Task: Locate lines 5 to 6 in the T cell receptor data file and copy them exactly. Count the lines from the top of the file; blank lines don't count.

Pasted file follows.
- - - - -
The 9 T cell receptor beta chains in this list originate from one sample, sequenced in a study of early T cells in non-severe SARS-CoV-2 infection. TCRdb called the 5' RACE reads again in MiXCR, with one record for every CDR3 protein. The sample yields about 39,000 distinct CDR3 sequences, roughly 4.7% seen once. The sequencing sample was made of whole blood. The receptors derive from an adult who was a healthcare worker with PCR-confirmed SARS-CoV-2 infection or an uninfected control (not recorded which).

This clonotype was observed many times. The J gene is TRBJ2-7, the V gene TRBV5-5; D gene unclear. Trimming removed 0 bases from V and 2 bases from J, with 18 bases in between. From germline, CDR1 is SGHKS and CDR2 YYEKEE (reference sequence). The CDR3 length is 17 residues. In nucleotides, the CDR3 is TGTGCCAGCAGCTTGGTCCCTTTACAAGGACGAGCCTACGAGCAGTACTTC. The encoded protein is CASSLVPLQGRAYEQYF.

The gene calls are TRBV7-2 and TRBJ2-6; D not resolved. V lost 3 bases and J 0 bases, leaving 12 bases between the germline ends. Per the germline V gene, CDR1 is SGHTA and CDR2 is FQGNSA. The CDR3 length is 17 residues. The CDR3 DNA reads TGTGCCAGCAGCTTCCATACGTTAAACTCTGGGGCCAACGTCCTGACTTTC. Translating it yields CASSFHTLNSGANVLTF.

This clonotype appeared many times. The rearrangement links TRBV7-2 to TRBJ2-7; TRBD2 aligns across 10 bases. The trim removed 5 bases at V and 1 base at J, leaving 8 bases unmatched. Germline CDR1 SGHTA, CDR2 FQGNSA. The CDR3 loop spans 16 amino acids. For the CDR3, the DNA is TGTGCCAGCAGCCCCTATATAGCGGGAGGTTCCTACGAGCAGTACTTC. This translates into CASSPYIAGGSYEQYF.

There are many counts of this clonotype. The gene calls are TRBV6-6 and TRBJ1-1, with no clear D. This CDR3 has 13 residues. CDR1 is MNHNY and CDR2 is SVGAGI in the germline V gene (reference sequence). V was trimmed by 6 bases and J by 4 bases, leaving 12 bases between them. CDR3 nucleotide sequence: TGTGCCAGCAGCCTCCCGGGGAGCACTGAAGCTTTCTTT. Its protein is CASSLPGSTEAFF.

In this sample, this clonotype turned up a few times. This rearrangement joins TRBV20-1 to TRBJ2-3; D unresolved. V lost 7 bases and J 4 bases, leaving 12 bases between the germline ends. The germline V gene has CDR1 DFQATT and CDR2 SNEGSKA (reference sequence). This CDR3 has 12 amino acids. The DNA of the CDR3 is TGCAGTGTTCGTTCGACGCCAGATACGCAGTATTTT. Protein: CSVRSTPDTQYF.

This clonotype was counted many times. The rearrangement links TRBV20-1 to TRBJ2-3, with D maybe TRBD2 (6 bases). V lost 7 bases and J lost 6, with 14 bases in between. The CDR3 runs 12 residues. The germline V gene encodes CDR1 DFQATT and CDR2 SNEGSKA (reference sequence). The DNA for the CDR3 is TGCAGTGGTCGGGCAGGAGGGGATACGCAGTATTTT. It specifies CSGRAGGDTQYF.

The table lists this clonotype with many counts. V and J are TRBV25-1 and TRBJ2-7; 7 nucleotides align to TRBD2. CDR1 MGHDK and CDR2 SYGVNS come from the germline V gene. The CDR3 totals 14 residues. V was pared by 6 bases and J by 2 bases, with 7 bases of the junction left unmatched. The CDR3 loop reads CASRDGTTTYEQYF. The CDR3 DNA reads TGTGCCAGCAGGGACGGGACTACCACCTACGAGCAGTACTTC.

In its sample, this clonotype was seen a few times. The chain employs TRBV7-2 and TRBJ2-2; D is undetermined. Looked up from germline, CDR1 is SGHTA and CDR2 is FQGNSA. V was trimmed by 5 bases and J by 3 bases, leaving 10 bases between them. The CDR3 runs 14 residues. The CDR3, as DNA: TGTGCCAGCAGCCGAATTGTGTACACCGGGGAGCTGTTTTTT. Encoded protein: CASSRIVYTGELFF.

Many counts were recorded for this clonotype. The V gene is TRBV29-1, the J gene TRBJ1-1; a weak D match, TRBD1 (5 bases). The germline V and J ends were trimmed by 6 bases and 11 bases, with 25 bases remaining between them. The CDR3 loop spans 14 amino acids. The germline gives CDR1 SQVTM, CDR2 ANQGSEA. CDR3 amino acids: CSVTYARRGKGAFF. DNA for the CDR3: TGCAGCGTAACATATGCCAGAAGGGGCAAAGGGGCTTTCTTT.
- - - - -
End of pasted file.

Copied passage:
There are many counts of this clonotype. The gene calls are TRBV6-6 and TRBJ1-1, with no clear D. This CDR3 has 13 residues. CDR1 is MNHNY and CDR2 is SVGAGI in the germline V gene (reference sequence). V was trimmed by 6 bases and J by 4 bases, leaving 12 bases between them. CDR3 nucleotide sequence: TGTGCCAGCAGCCTCCCGGGGAGCACTGAAGCTTTCTTT. Its protein is CASSLPGSTEAFF.

In this sample, this clonotype turned up a few times. This rearrangement joins TRBV20-1 to TRBJ2-3; D unresolved. V lost 7 bases and J 4 bases, leaving 12 bases between the germline ends. The germline V gene has CDR1 DFQATT and CDR2 SNEGSKA (reference sequence). This CDR3 has 12 amino acids. The DNA of the CDR3 is TGCAGTGTTCGTTCGACGCCAGATACGCAGTATTTT. Protein: CSVRSTPDTQYF.